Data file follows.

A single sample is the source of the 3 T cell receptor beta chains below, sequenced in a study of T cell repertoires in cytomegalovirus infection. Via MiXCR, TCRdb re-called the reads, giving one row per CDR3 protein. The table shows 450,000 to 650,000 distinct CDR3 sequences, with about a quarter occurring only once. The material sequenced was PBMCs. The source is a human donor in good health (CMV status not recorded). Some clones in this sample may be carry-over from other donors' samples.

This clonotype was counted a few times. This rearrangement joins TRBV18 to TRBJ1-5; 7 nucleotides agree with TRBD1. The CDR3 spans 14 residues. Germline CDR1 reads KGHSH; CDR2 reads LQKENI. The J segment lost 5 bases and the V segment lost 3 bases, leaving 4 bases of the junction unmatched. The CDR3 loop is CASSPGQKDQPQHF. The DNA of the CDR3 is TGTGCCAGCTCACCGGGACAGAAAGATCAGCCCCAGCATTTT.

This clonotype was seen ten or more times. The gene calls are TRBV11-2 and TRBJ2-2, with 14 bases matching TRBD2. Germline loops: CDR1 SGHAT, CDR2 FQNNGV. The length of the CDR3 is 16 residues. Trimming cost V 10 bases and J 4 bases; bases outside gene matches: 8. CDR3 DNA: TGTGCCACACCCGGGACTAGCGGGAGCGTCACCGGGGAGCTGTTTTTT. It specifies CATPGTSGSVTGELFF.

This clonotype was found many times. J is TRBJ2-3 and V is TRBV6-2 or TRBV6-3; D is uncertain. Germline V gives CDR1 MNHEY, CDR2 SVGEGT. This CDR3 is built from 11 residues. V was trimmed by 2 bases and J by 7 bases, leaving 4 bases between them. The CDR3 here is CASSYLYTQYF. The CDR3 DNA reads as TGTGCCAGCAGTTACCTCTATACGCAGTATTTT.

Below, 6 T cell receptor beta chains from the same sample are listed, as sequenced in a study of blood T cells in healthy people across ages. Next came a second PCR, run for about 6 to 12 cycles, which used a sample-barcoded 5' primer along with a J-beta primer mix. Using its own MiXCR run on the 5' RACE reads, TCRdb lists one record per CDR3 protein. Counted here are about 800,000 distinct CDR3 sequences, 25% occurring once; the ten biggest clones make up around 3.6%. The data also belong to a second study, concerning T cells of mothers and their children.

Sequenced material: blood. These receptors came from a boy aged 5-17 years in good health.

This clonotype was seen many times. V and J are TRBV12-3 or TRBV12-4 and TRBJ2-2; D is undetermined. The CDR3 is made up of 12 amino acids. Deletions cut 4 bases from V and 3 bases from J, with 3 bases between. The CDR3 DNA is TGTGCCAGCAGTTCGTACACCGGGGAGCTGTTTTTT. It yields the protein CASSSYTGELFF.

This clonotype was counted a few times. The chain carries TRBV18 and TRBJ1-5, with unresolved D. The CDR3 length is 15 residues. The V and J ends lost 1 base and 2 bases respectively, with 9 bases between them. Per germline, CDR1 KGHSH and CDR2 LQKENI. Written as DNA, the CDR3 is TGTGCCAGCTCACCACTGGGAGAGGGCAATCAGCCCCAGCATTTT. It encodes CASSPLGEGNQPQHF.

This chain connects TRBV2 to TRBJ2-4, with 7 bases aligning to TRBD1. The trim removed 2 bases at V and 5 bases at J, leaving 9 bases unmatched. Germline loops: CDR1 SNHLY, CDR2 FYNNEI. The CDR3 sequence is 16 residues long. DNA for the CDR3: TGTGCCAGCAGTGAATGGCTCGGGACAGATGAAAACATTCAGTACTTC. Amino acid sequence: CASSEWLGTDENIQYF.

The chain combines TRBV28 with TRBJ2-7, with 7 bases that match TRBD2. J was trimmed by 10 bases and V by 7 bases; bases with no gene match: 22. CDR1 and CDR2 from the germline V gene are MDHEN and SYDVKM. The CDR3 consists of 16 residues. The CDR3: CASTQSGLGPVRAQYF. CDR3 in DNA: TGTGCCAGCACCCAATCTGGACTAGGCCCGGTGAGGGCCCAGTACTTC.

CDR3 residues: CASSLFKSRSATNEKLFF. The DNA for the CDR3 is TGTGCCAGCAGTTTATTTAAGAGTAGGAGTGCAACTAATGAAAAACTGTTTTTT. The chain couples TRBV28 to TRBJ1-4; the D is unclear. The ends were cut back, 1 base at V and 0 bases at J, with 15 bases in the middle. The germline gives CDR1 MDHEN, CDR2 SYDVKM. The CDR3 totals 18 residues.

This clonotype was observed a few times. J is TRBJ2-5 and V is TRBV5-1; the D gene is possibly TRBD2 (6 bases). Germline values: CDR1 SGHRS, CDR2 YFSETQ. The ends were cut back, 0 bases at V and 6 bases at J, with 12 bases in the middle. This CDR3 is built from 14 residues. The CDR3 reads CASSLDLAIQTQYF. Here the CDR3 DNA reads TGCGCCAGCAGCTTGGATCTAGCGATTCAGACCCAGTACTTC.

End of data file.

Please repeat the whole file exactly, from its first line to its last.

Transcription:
A single sample is the source of the 3 T cell receptor beta chains below, sequenced in a study of T cell repertoires in cytomegalovirus infection. Via MiXCR, TCRdb re-called the reads, giving one row per CDR3 protein. The table shows 450,000 to 650,000 distinct CDR3 sequences, with about a quarter occurring only once. The material sequenced was PBMCs. The source is a human donor in good health (CMV status not recorded). Some clones in this sample may be carry-over from other donors' samples.

This clonotype was counted a few times. This rearrangement joins TRBV18 to TRBJ1-5; 7 nucleotides agree with TRBD1. The CDR3 spans 14 residues. Germline CDR1 reads KGHSH; CDR2 reads LQKENI. The J segment lost 5 bases and the V segment lost 3 bases, leaving 4 bases of the junction unmatched. The CDR3 loop is CASSPGQKDQPQHF. The DNA of the CDR3 is TGTGCCAGCTCACCGGGACAGAAAGATCAGCCCCAGCATTTT.

This clonotype was seen ten or more times. The gene calls are TRBV11-2 and TRBJ2-2, with 14 bases matching TRBD2. Germline loops: CDR1 SGHAT, CDR2 FQNNGV. The length of the CDR3 is 16 residues. Trimming cost V 10 bases and J 4 bases; bases outside gene matches: 8. CDR3 DNA: TGTGCCACACCCGGGACTAGCGGGAGCGTCACCGGGGAGCTGTTTTTT. It specifies CATPGTSGSVTGELFF.

This clonotype was found many times. J is TRBJ2-3 and V is TRBV6-2 or TRBV6-3; D is uncertain. Germline V gives CDR1 MNHEY, CDR2 SVGEGT. This CDR3 is built from 11 residues. V was trimmed by 2 bases and J by 7 bases, leaving 4 bases between them. The CDR3 here is CASSYLYTQYF. The CDR3 DNA reads as TGTGCCAGCAGTTACCTCTATACGCAGTATTTT.

Below, 6 T cell receptor beta chains from the same sample are listed, as sequenced in a study of blood T cells in healthy people across ages. Next came a second PCR, run for about 6 to 12 cycles, which used a sample-barcoded 5' primer along with a J-beta primer mix. Using its own MiXCR run on the 5' RACE reads, TCRdb lists one record per CDR3 protein. Counted here are about 800,000 distinct CDR3 sequences, 25% occurring once; the ten biggest clones make up around 3.6%. The data also belong to a second study, concerning T cells of mothers and their children.

Sequenced material: blood. These receptors came from a boy aged 5-17 years in good health.

This clonotype was seen many times. V and J are TRBV12-3 or TRBV12-4 and TRBJ2-2; D is undetermined. The CDR3 is made up of 12 amino acids. Deletions cut 4 bases from V and 3 bases from J, with 3 bases between. The CDR3 DNA is TGTGCCAGCAGTTCGTACACCGGGGAGCTGTTTTTT. It yields the protein CASSSYTGELFF.

This clonotype was counted a few times. The chain carries TRBV18 and TRBJ1-5, with unresolved D. The CDR3 length is 15 residues. The V and J ends lost 1 base and 2 bases respectively, with 9 bases between them. Per germline, CDR1 KGHSH and CDR2 LQKENI. Written as DNA, the CDR3 is TGTGCCAGCTCACCACTGGGAGAGGGCAATCAGCCCCAGCATTTT. It encodes CASSPLGEGNQPQHF.

This chain connects TRBV2 to TRBJ2-4, with 7 bases aligning to TRBD1. The trim removed 2 bases at V and 5 bases at J, leaving 9 bases unmatched. Germline loops: CDR1 SNHLY, CDR2 FYNNEI. The CDR3 sequence is 16 residues long. DNA for the CDR3: TGTGCCAGCAGTGAATGGCTCGGGACAGATGAAAACATTCAGTACTTC. Amino acid sequence: CASSEWLGTDENIQYF.

The chain combines TRBV28 with TRBJ2-7, with 7 bases that match TRBD2. J was trimmed by 10 bases and V by 7 bases; bases with no gene match: 22. CDR1 and CDR2 from the germline V gene are MDHEN and SYDVKM. The CDR3 consists of 16 residues. The CDR3: CASTQSGLGPVRAQYF. CDR3 in DNA: TGTGCCAGCACCCAATCTGGACTAGGCCCGGTGAGGGCCCAGTACTTC.

CDR3 residues: CASSLFKSRSATNEKLFF. The DNA for the CDR3 is TGTGCCAGCAGTTTATTTAAGAGTAGGAGTGCAACTAATGAAAAACTGTTTTTT. The chain couples TRBV28 to TRBJ1-4; the D is unclear. The ends were cut back, 1 base at V and 0 bases at J, with 15 bases in the middle. The germline gives CDR1 MDHEN, CDR2 SYDVKM. The CDR3 totals 18 residues.

This clonotype was observed a few times. J is TRBJ2-5 and V is TRBV5-1; the D gene is possibly TRBD2 (6 bases). Germline values: CDR1 SGHRS, CDR2 YFSETQ. The ends were cut back, 0 bases at V and 6 bases at J, with 12 bases in the middle. This CDR3 is built from 14 residues. The CDR3 reads CASSLDLAIQTQYF. Here the CDR3 DNA reads TGCGCCAGCAGCTTGGATCTAGCGATTCAGACCCAGTACTTC.